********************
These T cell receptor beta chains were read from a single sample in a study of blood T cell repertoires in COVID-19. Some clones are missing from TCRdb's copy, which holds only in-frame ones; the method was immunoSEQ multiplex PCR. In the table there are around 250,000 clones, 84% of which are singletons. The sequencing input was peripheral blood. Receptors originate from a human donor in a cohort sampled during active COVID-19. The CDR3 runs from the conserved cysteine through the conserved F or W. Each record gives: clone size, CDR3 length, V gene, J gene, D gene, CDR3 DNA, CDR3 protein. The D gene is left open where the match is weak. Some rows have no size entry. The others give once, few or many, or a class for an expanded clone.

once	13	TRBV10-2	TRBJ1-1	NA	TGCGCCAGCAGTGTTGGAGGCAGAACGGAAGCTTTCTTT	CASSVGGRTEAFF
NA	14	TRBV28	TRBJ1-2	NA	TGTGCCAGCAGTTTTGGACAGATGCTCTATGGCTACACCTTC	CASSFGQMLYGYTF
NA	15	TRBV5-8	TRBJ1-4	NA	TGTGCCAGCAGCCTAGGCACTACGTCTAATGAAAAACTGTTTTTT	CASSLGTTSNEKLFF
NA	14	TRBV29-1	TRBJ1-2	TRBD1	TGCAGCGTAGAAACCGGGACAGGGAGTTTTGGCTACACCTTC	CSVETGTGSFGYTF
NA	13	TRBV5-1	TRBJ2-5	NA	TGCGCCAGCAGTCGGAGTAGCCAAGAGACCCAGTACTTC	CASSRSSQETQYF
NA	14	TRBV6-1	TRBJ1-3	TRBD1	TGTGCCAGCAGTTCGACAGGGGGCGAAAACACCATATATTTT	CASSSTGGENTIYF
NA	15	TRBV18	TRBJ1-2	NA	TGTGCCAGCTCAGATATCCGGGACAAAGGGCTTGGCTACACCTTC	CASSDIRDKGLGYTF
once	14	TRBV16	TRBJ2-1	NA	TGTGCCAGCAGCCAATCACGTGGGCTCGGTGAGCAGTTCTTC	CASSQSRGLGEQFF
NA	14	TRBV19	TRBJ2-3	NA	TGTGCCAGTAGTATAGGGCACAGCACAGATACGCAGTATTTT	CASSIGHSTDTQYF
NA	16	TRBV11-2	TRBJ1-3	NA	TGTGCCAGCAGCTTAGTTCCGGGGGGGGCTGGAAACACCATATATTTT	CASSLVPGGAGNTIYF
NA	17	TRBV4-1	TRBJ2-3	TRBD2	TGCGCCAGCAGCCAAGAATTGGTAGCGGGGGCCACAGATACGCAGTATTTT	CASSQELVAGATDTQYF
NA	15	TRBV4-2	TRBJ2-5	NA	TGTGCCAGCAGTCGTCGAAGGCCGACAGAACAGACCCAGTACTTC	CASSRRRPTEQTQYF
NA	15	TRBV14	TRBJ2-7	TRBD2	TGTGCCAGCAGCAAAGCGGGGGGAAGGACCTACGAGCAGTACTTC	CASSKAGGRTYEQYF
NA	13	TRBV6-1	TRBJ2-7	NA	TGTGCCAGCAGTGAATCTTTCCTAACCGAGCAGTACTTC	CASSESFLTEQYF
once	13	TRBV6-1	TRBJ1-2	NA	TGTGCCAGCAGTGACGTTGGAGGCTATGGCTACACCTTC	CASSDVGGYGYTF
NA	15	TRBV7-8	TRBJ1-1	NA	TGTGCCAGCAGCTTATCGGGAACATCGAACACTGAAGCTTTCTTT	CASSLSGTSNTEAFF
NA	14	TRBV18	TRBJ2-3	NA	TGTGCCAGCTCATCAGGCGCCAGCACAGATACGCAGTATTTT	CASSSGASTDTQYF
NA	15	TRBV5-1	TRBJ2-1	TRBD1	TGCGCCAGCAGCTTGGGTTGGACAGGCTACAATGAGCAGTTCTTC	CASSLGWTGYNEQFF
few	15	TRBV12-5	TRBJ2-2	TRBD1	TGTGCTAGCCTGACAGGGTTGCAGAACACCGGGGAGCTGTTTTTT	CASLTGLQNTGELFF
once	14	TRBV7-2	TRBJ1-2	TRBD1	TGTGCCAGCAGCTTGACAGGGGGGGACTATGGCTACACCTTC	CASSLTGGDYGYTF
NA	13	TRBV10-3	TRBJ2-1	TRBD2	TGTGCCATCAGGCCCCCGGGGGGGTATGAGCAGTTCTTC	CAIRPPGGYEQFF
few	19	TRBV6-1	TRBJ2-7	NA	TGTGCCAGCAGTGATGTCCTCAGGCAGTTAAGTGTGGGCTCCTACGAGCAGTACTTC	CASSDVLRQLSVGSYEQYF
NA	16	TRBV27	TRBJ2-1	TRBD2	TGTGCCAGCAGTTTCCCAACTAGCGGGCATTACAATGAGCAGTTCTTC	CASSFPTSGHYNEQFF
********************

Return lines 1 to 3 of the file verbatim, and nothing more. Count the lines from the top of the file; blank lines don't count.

These T cell receptor beta chains were read from a single sample in a study of blood T cell repertoires in COVID-19. Some clones are missing from TCRdb's copy, which holds only in-frame ones; the method was immunoSEQ multiplex PCR. In the table there are around 250,000 clones, 84% of which are singletons. The sequencing input was peripheral blood. Receptors originate from a human donor in a cohort sampled during active COVID-19. The CDR3 runs from the conserved cysteine through the conserved F or W. Each record gives: clone size, CDR3 length, V gene, J gene, D gene, CDR3 DNA, CDR3 protein. The D gene is left open where the match is weak. Some rows have no size entry. The others give once, few or many, or a class for an expanded clone.

once	13	TRBV10-2	TRBJ1-1	NA	TGCGCCAGCAGTGTTGGAGGCAGAACGGAAGCTTTCTTT	CASSVGGRTEAFF
NA	14	TRBV28	TRBJ1-2	NA	TGTGCCAGCAGTTTTGGACAGATGCTCTATGGCTACACCTTC	CASSFGQMLYGYTF